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Poster E15

Theta phase synchrony underlies successful memory retrieval

Poster Session E - Monday, April 15, 2024, 2:30 – 4:30 pm EDT, Sheraton Hall ABC

Aditya Rao1 (, Michael Kahana1; 1University of Pennsylvania

Previous studies have found that theta synchrony throughout the brain underlies improved encoding of list items. However, the details, especially the topography, of the theta synchrony effect underlying memory retrieval is poorly understood. Here, we analyzed free recall data from 375 patients implanted with intracranial electrodes for epilepsy monitoring. Each session consisted of sequentially presented word lists that the subject subsequently attempted to recall. For each macroelectrode pair, we compute the difference between theta (3–8 Hz) phase locking during the period preceding correct recall of an item, and phase locking before a matched period of silence, to generate a theta synchrony network map specific to memory retrieval function. Likewise, we examine the periods after successful versus unsuccessful word encoding and before fast versus slow recall of arithmetic facts for a comprehensive picture of memory function. We report a significant whole-brain theta synchrony effect in verbal encoding, verbal recall, and math recall. We find 44 regions in the verbal recall contrast and 20 regions in the math recall contrast that serve as significant network hubs, while no region was a significant desynchronizing hub. Among the most significant hubs were regions functionally implicated in memory function, such as the LTC, EC, and HPC, but overall, the hubs were distributed throughout the brain, especially in the case of math recall. In retrieval, we also find a positive correlation between node strength and theta power effect of memory. Future work will probe further the relationship between the functional networks of memory encoding and retrieval.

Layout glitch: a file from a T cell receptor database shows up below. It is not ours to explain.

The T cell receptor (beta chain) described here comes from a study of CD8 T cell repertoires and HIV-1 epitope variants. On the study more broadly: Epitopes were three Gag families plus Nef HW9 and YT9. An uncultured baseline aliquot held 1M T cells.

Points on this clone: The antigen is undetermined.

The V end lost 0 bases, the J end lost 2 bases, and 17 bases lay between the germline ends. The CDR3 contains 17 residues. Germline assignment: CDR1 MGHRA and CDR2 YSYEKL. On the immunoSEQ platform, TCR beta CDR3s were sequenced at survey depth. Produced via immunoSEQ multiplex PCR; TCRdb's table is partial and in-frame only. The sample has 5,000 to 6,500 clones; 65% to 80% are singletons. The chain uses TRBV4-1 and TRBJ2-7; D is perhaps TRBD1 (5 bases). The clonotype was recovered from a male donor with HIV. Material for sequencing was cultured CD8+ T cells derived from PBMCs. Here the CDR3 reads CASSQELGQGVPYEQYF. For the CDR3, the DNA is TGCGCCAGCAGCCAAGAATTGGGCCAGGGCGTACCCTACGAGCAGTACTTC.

Topic Area: LONG-TERM MEMORY: Episodic


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April 13–16  |  2024